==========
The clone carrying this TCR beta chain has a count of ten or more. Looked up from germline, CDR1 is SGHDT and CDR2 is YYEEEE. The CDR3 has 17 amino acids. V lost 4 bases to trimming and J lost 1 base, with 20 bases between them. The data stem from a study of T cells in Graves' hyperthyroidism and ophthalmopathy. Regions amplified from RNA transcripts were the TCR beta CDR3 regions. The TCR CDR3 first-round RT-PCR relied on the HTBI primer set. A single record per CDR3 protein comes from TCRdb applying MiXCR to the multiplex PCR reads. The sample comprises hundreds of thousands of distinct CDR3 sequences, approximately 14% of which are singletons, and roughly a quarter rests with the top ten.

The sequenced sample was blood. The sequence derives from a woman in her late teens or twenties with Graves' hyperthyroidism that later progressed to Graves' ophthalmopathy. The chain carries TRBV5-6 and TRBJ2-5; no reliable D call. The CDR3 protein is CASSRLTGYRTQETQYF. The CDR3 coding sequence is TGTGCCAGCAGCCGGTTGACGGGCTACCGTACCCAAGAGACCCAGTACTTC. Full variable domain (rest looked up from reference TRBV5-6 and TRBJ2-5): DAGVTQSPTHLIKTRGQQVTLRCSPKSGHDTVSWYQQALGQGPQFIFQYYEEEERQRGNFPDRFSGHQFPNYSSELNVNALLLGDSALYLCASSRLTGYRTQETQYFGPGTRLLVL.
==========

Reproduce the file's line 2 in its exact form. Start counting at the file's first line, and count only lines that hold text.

The sequenced sample was blood. The sequence derives from a woman in her late teens or twenties with Graves' hyperthyroidism that later progressed to Graves' ophthalmopathy. The chain carries TRBV5-6 and TRBJ2-5; no reliable D call. The CDR3 protein is CASSRLTGYRTQETQYF. The CDR3 coding sequence is TGTGCCAGCAGCCGGTTGACGGGCTACCGTACCCAAGAGACCCAGTACTTC. Full variable domain (rest looked up from reference TRBV5-6 and TRBJ2-5): DAGVTQSPTHLIKTRGQQVTLRCSPKSGHDTVSWYQQALGQGPQFIFQYYEEEERQRGNFPDRFSGHQFPNYSSELNVNALLLGDSALYLCASSRLTGYRTQETQYFGPGTRLLVL.